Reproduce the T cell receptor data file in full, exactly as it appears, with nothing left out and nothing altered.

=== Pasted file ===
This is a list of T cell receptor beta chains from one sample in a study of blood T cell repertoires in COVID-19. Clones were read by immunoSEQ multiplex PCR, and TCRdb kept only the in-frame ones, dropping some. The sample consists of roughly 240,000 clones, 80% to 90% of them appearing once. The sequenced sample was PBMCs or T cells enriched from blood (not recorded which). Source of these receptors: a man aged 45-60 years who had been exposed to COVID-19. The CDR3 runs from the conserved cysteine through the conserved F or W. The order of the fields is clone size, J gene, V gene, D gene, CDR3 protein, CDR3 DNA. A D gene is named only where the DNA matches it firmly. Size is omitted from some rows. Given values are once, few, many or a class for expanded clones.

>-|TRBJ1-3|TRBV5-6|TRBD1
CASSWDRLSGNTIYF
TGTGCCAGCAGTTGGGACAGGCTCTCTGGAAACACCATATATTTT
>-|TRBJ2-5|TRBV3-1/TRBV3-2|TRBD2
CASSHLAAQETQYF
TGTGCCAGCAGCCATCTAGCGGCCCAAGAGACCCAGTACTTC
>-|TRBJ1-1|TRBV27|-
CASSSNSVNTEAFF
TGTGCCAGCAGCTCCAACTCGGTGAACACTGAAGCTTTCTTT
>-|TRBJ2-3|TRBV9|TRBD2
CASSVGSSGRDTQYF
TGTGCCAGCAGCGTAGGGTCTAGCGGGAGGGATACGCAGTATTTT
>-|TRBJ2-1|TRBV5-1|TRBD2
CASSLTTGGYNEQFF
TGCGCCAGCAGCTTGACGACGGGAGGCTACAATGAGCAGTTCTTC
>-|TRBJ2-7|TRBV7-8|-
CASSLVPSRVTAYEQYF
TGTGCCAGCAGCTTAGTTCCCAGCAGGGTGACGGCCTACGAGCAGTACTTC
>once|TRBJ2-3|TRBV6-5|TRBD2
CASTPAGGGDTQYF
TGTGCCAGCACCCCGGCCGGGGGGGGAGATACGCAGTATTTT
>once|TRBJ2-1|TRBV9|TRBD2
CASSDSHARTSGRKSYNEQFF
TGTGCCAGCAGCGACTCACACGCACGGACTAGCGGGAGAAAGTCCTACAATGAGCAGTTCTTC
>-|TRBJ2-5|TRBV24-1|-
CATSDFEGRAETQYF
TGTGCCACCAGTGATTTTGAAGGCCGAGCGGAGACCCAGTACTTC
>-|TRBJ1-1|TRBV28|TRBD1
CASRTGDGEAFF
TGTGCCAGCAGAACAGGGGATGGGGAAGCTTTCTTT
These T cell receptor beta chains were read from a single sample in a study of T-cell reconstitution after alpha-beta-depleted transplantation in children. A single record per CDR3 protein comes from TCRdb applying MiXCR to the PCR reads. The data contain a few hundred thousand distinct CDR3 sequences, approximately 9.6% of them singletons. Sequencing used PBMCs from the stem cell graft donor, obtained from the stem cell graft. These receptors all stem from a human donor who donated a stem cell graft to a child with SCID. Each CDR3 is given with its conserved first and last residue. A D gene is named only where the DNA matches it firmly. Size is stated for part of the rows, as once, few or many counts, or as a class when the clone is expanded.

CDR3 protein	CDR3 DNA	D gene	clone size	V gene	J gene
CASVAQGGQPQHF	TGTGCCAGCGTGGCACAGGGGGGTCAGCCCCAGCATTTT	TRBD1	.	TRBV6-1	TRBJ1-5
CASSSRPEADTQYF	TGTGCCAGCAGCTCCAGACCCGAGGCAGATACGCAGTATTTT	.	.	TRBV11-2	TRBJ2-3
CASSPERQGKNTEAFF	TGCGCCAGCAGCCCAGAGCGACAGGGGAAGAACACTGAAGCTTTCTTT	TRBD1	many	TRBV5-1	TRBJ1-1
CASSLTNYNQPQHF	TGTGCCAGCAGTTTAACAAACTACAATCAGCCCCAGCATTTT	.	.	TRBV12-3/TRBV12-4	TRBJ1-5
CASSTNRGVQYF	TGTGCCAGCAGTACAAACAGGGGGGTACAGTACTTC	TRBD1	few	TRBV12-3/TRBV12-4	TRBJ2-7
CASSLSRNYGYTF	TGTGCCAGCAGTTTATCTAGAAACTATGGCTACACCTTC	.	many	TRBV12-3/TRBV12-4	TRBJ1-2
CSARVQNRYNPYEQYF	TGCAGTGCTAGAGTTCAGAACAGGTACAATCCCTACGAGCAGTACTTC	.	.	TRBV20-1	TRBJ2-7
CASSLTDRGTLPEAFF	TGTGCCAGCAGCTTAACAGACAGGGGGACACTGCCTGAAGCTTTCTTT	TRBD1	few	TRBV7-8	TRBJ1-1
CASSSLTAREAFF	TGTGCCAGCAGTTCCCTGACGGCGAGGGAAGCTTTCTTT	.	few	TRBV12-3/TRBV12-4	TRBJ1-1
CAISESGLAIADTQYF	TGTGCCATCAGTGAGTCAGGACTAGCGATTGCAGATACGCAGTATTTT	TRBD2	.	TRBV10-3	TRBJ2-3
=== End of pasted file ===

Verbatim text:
This is a list of T cell receptor beta chains from one sample in a study of blood T cell repertoires in COVID-19. Clones were read by immunoSEQ multiplex PCR, and TCRdb kept only the in-frame ones, dropping some. The sample consists of roughly 240,000 clones, 80% to 90% of them appearing once. The sequenced sample was PBMCs or T cells enriched from blood (not recorded which). Source of these receptors: a man aged 45-60 years who had been exposed to COVID-19. The CDR3 runs from the conserved cysteine through the conserved F or W. The order of the fields is clone size, J gene, V gene, D gene, CDR3 protein, CDR3 DNA. A D gene is named only where the DNA matches it firmly. Size is omitted from some rows. Given values are once, few, many or a class for expanded clones.

>-|TRBJ1-3|TRBV5-6|TRBD1
CASSWDRLSGNTIYF
TGTGCCAGCAGTTGGGACAGGCTCTCTGGAAACACCATATATTTT
>-|TRBJ2-5|TRBV3-1/TRBV3-2|TRBD2
CASSHLAAQETQYF
TGTGCCAGCAGCCATCTAGCGGCCCAAGAGACCCAGTACTTC
>-|TRBJ1-1|TRBV27|-
CASSSNSVNTEAFF
TGTGCCAGCAGCTCCAACTCGGTGAACACTGAAGCTTTCTTT
>-|TRBJ2-3|TRBV9|TRBD2
CASSVGSSGRDTQYF
TGTGCCAGCAGCGTAGGGTCTAGCGGGAGGGATACGCAGTATTTT
>-|TRBJ2-1|TRBV5-1|TRBD2
CASSLTTGGYNEQFF
TGCGCCAGCAGCTTGACGACGGGAGGCTACAATGAGCAGTTCTTC
>-|TRBJ2-7|TRBV7-8|-
CASSLVPSRVTAYEQYF
TGTGCCAGCAGCTTAGTTCCCAGCAGGGTGACGGCCTACGAGCAGTACTTC
>once|TRBJ2-3|TRBV6-5|TRBD2
CASTPAGGGDTQYF
TGTGCCAGCACCCCGGCCGGGGGGGGAGATACGCAGTATTTT
>once|TRBJ2-1|TRBV9|TRBD2
CASSDSHARTSGRKSYNEQFF
TGTGCCAGCAGCGACTCACACGCACGGACTAGCGGGAGAAAGTCCTACAATGAGCAGTTCTTC
>-|TRBJ2-5|TRBV24-1|-
CATSDFEGRAETQYF
TGTGCCACCAGTGATTTTGAAGGCCGAGCGGAGACCCAGTACTTC
>-|TRBJ1-1|TRBV28|TRBD1
CASRTGDGEAFF
TGTGCCAGCAGAACAGGGGATGGGGAAGCTTTCTTT
These T cell receptor beta chains were read from a single sample in a study of T-cell reconstitution after alpha-beta-depleted transplantation in children. A single record per CDR3 protein comes from TCRdb applying MiXCR to the PCR reads. The data contain a few hundred thousand distinct CDR3 sequences, approximately 9.6% of them singletons. Sequencing used PBMCs from the stem cell graft donor, obtained from the stem cell graft. These receptors all stem from a human donor who donated a stem cell graft to a child with SCID. Each CDR3 is given with its conserved first and last residue. A D gene is named only where the DNA matches it firmly. Size is stated for part of the rows, as once, few or many counts, or as a class when the clone is expanded.

CDR3 protein	CDR3 DNA	D gene	clone size	V gene	J gene
CASVAQGGQPQHF	TGTGCCAGCGTGGCACAGGGGGGTCAGCCCCAGCATTTT	TRBD1	.	TRBV6-1	TRBJ1-5
CASSSRPEADTQYF	TGTGCCAGCAGCTCCAGACCCGAGGCAGATACGCAGTATTTT	.	.	TRBV11-2	TRBJ2-3
CASSPERQGKNTEAFF	TGCGCCAGCAGCCCAGAGCGACAGGGGAAGAACACTGAAGCTTTCTTT	TRBD1	many	TRBV5-1	TRBJ1-1
CASSLTNYNQPQHF	TGTGCCAGCAGTTTAACAAACTACAATCAGCCCCAGCATTTT	.	.	TRBV12-3/TRBV12-4	TRBJ1-5
CASSTNRGVQYF	TGTGCCAGCAGTACAAACAGGGGGGTACAGTACTTC	TRBD1	few	TRBV12-3/TRBV12-4	TRBJ2-7
CASSLSRNYGYTF	TGTGCCAGCAGTTTATCTAGAAACTATGGCTACACCTTC	.	many	TRBV12-3/TRBV12-4	TRBJ1-2
CSARVQNRYNPYEQYF	TGCAGTGCTAGAGTTCAGAACAGGTACAATCCCTACGAGCAGTACTTC	.	.	TRBV20-1	TRBJ2-7
CASSLTDRGTLPEAFF	TGTGCCAGCAGCTTAACAGACAGGGGGACACTGCCTGAAGCTTTCTTT	TRBD1	few	TRBV7-8	TRBJ1-1
CASSSLTAREAFF	TGTGCCAGCAGTTCCCTGACGGCGAGGGAAGCTTTCTTT	.	few	TRBV12-3/TRBV12-4	TRBJ1-1
CAISESGLAIADTQYF	TGTGCCATCAGTGAGTCAGGACTAGCGATTGCAGATACGCAGTATTTT	TRBD2	.	TRBV10-3	TRBJ2-3